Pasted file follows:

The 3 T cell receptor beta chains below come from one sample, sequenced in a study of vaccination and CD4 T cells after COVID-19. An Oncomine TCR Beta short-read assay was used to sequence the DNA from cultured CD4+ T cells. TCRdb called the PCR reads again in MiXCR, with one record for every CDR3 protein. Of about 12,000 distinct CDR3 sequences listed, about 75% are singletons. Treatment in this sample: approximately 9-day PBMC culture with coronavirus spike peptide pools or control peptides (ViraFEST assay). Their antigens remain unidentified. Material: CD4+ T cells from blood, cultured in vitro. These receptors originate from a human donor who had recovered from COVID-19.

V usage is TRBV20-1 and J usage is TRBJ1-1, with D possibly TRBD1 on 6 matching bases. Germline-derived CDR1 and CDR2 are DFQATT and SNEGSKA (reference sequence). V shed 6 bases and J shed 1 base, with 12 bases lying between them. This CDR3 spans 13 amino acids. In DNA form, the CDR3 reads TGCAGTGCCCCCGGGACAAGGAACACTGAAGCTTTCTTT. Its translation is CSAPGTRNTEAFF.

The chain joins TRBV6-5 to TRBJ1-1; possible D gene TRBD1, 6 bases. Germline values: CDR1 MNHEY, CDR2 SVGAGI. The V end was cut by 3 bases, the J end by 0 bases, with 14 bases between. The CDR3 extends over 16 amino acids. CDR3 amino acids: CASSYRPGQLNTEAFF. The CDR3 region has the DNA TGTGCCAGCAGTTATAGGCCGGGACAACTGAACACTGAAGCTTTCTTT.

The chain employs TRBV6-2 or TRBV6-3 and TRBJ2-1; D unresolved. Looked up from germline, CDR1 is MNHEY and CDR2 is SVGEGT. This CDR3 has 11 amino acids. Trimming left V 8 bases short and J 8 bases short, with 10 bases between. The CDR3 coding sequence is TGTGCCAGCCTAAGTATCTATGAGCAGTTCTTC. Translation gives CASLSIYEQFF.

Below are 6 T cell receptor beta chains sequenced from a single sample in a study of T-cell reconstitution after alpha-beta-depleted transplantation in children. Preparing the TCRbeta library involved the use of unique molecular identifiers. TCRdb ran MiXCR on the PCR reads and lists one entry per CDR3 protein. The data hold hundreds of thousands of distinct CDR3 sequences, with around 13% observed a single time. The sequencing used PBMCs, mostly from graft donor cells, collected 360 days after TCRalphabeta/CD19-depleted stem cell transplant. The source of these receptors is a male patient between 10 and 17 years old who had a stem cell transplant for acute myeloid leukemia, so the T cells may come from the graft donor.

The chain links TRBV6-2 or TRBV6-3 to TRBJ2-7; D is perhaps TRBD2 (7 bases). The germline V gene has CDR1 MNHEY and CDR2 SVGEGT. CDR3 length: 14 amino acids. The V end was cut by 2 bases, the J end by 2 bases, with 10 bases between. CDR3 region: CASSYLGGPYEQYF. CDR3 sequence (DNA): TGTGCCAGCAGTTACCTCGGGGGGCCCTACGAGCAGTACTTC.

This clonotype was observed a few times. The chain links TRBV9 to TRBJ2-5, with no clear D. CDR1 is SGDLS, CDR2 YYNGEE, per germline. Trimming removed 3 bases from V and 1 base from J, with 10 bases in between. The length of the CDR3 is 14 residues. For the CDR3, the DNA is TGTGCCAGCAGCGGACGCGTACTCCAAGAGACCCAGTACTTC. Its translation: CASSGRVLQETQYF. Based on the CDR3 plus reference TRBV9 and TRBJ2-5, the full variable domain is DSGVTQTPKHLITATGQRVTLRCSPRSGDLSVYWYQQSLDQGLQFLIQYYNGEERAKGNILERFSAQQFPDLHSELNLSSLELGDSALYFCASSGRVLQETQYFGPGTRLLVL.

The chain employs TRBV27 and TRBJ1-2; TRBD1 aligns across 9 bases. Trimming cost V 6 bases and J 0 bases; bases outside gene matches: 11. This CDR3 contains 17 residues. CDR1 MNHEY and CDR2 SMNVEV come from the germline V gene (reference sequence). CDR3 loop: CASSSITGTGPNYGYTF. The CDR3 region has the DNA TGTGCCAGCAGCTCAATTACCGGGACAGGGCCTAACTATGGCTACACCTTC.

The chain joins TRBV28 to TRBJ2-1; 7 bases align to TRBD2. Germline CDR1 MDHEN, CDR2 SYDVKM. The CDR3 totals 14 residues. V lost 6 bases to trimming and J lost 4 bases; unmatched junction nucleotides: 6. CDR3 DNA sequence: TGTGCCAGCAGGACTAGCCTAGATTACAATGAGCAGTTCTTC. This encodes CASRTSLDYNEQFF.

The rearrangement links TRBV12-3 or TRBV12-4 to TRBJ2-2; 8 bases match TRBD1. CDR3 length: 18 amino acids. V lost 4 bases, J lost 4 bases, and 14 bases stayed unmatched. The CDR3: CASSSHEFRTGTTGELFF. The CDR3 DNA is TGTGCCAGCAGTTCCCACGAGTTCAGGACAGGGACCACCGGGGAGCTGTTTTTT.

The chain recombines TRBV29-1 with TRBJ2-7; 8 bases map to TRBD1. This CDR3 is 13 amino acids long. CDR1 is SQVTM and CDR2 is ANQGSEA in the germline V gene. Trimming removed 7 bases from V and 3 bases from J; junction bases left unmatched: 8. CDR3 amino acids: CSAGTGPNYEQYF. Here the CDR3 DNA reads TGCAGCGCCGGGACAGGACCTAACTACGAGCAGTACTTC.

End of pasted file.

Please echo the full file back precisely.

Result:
The 3 T cell receptor beta chains below come from one sample, sequenced in a study of vaccination and CD4 T cells after COVID-19. An Oncomine TCR Beta short-read assay was used to sequence the DNA from cultured CD4+ T cells. TCRdb called the PCR reads again in MiXCR, with one record for every CDR3 protein. Of about 12,000 distinct CDR3 sequences listed, about 75% are singletons. Treatment in this sample: approximately 9-day PBMC culture with coronavirus spike peptide pools or control peptides (ViraFEST assay). Their antigens remain unidentified. Material: CD4+ T cells from blood, cultured in vitro. These receptors originate from a human donor who had recovered from COVID-19.

V usage is TRBV20-1 and J usage is TRBJ1-1, with D possibly TRBD1 on 6 matching bases. Germline-derived CDR1 and CDR2 are DFQATT and SNEGSKA (reference sequence). V shed 6 bases and J shed 1 base, with 12 bases lying between them. This CDR3 spans 13 amino acids. In DNA form, the CDR3 reads TGCAGTGCCCCCGGGACAAGGAACACTGAAGCTTTCTTT. Its translation is CSAPGTRNTEAFF.

The chain joins TRBV6-5 to TRBJ1-1; possible D gene TRBD1, 6 bases. Germline values: CDR1 MNHEY, CDR2 SVGAGI. The V end was cut by 3 bases, the J end by 0 bases, with 14 bases between. The CDR3 extends over 16 amino acids. CDR3 amino acids: CASSYRPGQLNTEAFF. The CDR3 region has the DNA TGTGCCAGCAGTTATAGGCCGGGACAACTGAACACTGAAGCTTTCTTT.

The chain employs TRBV6-2 or TRBV6-3 and TRBJ2-1; D unresolved. Looked up from germline, CDR1 is MNHEY and CDR2 is SVGEGT. This CDR3 has 11 amino acids. Trimming left V 8 bases short and J 8 bases short, with 10 bases between. The CDR3 coding sequence is TGTGCCAGCCTAAGTATCTATGAGCAGTTCTTC. Translation gives CASLSIYEQFF.

Below are 6 T cell receptor beta chains sequenced from a single sample in a study of T-cell reconstitution after alpha-beta-depleted transplantation in children. Preparing the TCRbeta library involved the use of unique molecular identifiers. TCRdb ran MiXCR on the PCR reads and lists one entry per CDR3 protein. The data hold hundreds of thousands of distinct CDR3 sequences, with around 13% observed a single time. The sequencing used PBMCs, mostly from graft donor cells, collected 360 days after TCRalphabeta/CD19-depleted stem cell transplant. The source of these receptors is a male patient between 10 and 17 years old who had a stem cell transplant for acute myeloid leukemia, so the T cells may come from the graft donor.

The chain links TRBV6-2 or TRBV6-3 to TRBJ2-7; D is perhaps TRBD2 (7 bases). The germline V gene has CDR1 MNHEY and CDR2 SVGEGT. CDR3 length: 14 amino acids. The V end was cut by 2 bases, the J end by 2 bases, with 10 bases between. CDR3 region: CASSYLGGPYEQYF. CDR3 sequence (DNA): TGTGCCAGCAGTTACCTCGGGGGGCCCTACGAGCAGTACTTC.

This clonotype was observed a few times. The chain links TRBV9 to TRBJ2-5, with no clear D. CDR1 is SGDLS, CDR2 YYNGEE, per germline. Trimming removed 3 bases from V and 1 base from J, with 10 bases in between. The length of the CDR3 is 14 residues. For the CDR3, the DNA is TGTGCCAGCAGCGGACGCGTACTCCAAGAGACCCAGTACTTC. Its translation: CASSGRVLQETQYF. Based on the CDR3 plus reference TRBV9 and TRBJ2-5, the full variable domain is DSGVTQTPKHLITATGQRVTLRCSPRSGDLSVYWYQQSLDQGLQFLIQYYNGEERAKGNILERFSAQQFPDLHSELNLSSLELGDSALYFCASSGRVLQETQYFGPGTRLLVL.

The chain employs TRBV27 and TRBJ1-2; TRBD1 aligns across 9 bases. Trimming cost V 6 bases and J 0 bases; bases outside gene matches: 11. This CDR3 contains 17 residues. CDR1 MNHEY and CDR2 SMNVEV come from the germline V gene (reference sequence). CDR3 loop: CASSSITGTGPNYGYTF. The CDR3 region has the DNA TGTGCCAGCAGCTCAATTACCGGGACAGGGCCTAACTATGGCTACACCTTC.

The chain joins TRBV28 to TRBJ2-1; 7 bases align to TRBD2. Germline CDR1 MDHEN, CDR2 SYDVKM. The CDR3 totals 14 residues. V lost 6 bases to trimming and J lost 4 bases; unmatched junction nucleotides: 6. CDR3 DNA sequence: TGTGCCAGCAGGACTAGCCTAGATTACAATGAGCAGTTCTTC. This encodes CASRTSLDYNEQFF.

The rearrangement links TRBV12-3 or TRBV12-4 to TRBJ2-2; 8 bases match TRBD1. CDR3 length: 18 amino acids. V lost 4 bases, J lost 4 bases, and 14 bases stayed unmatched. The CDR3: CASSSHEFRTGTTGELFF. The CDR3 DNA is TGTGCCAGCAGTTCCCACGAGTTCAGGACAGGGACCACCGGGGAGCTGTTTTTT.

The chain recombines TRBV29-1 with TRBJ2-7; 8 bases map to TRBD1. This CDR3 is 13 amino acids long. CDR1 is SQVTM and CDR2 is ANQGSEA in the germline V gene. Trimming removed 7 bases from V and 3 bases from J; junction bases left unmatched: 8. CDR3 amino acids: CSAGTGPNYEQYF. Here the CDR3 DNA reads TGCAGCGCCGGGACAGGACCTAACTACGAGCAGTACTTC.